Farmers urge govt to fulfil 'written commitments' as they descend at Ramlila Maidan

2 min read
Read later

Farmers under the banner of Samyukt Kisan Morcha (SKM) during 'Kisan Mahapanchayat', at Ramlila Maidan in New Delhi, Monday, March 20, 2023 | Photo: PTI

New Delhi: Just five kilometres away from Parliament, thousands of farmers wearing turbans of different colours and styles gathered at the iconic Ramlila Maidan here on Monday demanding that the government fulfil the "written commitments" it made to them in December 2021.

The farmers have converged under the banner of the Samyukta Kisan Morcha (SKM), a grouping of farmer unions, that led around a one year-long agitation at Delhi borders and forced the government to withdraw the farm laws.

The farmers' demands include a legal guarantee on the minimum support price (MSP), withdrawal of cases registered against farmers, compensation to families of farmers who died during the protest, pension, debt waiver, and withdrawal of the Electricity Bill.

Avik Saha, national president, Jai Kisan Andolan said the central government has failed to meet the demands of farmers despite written commitments.

"Thousands of cases against farmers remain pending. More than 750 farmers lost their lives during the protest and compensation to their families are unpaid. And there are several other demands which have not been met," he said.

Baldev Singh, a 47-year-old farmer from Moga district of Punjab, said some members of the SKM had "gone astray" due to different reasons and the mahapanchayat also aims at bringing them together.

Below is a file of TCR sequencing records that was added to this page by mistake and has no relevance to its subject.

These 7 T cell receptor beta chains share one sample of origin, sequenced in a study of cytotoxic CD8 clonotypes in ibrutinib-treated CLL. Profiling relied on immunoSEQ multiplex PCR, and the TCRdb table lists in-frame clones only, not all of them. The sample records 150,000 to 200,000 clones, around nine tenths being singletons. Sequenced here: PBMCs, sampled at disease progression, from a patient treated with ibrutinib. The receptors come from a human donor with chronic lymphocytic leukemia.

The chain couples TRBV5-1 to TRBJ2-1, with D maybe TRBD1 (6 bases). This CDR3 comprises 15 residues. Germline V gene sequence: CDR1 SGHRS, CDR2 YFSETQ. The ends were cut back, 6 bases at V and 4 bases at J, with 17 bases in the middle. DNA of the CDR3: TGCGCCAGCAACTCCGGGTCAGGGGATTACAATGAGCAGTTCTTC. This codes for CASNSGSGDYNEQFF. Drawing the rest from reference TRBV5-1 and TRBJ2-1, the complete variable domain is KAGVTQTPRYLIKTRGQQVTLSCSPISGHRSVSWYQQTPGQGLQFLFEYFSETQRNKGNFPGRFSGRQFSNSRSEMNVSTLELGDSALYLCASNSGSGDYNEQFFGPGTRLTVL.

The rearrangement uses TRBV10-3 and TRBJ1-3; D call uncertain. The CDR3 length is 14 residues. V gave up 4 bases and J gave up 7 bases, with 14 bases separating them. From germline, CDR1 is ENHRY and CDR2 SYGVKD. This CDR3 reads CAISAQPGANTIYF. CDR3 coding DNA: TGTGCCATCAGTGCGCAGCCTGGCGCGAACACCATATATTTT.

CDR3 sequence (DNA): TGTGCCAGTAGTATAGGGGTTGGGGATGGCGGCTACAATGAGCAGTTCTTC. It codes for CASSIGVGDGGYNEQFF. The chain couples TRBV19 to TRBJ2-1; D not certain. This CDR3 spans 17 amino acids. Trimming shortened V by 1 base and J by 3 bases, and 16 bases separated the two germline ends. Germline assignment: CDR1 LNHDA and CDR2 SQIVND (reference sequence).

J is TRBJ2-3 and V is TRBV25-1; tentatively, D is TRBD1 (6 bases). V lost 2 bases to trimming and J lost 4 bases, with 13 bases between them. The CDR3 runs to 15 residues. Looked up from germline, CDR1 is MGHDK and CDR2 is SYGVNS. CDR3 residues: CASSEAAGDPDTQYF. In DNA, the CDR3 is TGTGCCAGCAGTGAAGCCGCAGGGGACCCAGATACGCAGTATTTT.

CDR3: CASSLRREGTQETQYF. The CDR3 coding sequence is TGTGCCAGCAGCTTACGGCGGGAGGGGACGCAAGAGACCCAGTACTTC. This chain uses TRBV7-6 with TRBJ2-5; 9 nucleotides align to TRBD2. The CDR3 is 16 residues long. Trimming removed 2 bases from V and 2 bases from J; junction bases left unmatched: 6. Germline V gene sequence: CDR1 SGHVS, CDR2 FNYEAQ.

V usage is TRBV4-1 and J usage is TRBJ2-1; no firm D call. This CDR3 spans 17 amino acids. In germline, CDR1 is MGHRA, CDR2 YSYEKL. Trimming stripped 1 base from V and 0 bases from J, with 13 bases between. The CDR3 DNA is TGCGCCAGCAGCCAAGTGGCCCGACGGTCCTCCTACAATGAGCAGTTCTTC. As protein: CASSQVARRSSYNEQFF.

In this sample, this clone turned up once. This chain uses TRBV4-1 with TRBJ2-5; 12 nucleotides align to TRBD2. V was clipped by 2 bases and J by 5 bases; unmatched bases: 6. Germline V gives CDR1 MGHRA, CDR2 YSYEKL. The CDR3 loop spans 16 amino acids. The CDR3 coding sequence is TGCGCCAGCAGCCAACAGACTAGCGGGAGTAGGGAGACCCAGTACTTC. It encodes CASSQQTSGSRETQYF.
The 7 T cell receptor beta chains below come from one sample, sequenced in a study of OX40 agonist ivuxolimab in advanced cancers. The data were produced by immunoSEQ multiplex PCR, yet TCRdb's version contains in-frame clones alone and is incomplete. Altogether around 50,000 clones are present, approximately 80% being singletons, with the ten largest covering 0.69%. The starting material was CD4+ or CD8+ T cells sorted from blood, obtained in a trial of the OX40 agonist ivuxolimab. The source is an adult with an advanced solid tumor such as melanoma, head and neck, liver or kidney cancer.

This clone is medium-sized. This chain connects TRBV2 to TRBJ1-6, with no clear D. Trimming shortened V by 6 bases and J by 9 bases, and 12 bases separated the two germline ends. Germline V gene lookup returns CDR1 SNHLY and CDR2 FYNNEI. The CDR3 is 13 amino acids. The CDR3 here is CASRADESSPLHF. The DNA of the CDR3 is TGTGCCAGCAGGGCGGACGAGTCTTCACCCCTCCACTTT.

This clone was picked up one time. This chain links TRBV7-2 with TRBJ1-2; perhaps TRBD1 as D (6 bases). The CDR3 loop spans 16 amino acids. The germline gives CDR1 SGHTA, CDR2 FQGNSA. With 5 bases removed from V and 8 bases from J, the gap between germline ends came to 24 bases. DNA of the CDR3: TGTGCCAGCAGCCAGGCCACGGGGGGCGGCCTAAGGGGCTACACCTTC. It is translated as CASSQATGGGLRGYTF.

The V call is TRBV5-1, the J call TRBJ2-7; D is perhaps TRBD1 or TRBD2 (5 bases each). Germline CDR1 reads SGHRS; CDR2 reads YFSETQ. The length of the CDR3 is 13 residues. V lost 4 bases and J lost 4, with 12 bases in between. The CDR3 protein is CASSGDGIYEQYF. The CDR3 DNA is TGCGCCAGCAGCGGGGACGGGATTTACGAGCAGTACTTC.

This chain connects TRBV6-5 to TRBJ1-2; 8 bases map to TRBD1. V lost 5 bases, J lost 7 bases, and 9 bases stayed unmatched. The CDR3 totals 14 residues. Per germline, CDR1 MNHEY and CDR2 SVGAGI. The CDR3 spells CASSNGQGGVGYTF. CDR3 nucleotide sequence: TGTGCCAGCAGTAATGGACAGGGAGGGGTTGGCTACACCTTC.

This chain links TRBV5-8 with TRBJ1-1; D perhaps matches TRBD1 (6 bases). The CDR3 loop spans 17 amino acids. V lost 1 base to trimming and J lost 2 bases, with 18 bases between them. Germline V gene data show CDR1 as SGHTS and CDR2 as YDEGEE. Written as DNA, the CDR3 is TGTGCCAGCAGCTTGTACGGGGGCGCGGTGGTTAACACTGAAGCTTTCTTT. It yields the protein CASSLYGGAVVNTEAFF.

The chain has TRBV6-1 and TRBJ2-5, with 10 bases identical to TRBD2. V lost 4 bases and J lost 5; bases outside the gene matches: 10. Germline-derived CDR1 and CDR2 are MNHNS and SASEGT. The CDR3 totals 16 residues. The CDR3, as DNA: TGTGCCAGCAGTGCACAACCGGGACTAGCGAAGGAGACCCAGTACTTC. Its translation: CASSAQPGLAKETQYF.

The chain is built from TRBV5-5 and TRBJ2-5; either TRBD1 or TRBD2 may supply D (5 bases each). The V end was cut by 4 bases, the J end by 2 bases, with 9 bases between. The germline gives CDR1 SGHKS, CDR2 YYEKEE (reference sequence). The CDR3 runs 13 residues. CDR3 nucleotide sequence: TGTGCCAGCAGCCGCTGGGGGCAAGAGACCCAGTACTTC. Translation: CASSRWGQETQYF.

Majinder Shah, part of a farmers' group which reached Delhi from Bihar's Vaishali district, claimed farmers across the country are living a pitiful state.

"The rich is becoming richer while the farmers who provide food to all have nothing to eat. Only 5 per cent of the Indians own most of the country's wealth. On the other hand, farmers are required to sell their land to bear the expenses of the marriage of their children," he said.

In a statement issued on Sunday, the Morcha had said that SKM leaders would speak about the impact of government policies on farmers, agricultural and migrant labour, rural workers, unemployment, rising cost of living and declining purchasing power.

While announcing the repeal of three farm laws in November 2021, Prime Minister Narendra Modi had promised to set up a committee to suggest measures to make MSP available to farmers across the country.

The Ministry of Agriculture had in July last year also issued a gazette notification announcing the setting up of a committee in this regard.

The notification said the committee would suggest measures to make MSP available to farmers across the country, promote natural farming and prepare a comprehensive strategy for crop diversification, among others.

The Centre had also kept three posts for members of SKM. The Morcha, however, had rejected the committee, saying there was no mention of making a law on MSP in the committee's agenda.

Every year, the central government announces a minimum support price for 22 agricultural crops and a fair and remunerative price (FRP) for sugarcane. This is done so that the farmers growing these crops should receive a minimum price for what they produce. But the government is not bound to purchase all the crops on the declared MSP.

The farmers cannot demand the MSP as a matter of right as there is no legal or statutory backing for this.

The crops which the government procures from the farmers in significant amounts include rice, wheat and cotton.

Public procurement stabilises the prices, with MSP acting as a benchmark for private buyers.


Add Comment
Related Topics

Get daily updates from

Disclaimer: Kindly avoid objectionable, derogatory, unlawful and lewd comments, while responding to reports. Such comments are punishable under cyber laws. Please keep away from personal attacks. The opinions expressed here are the personal opinions of readers and not that of Mathrubhumi.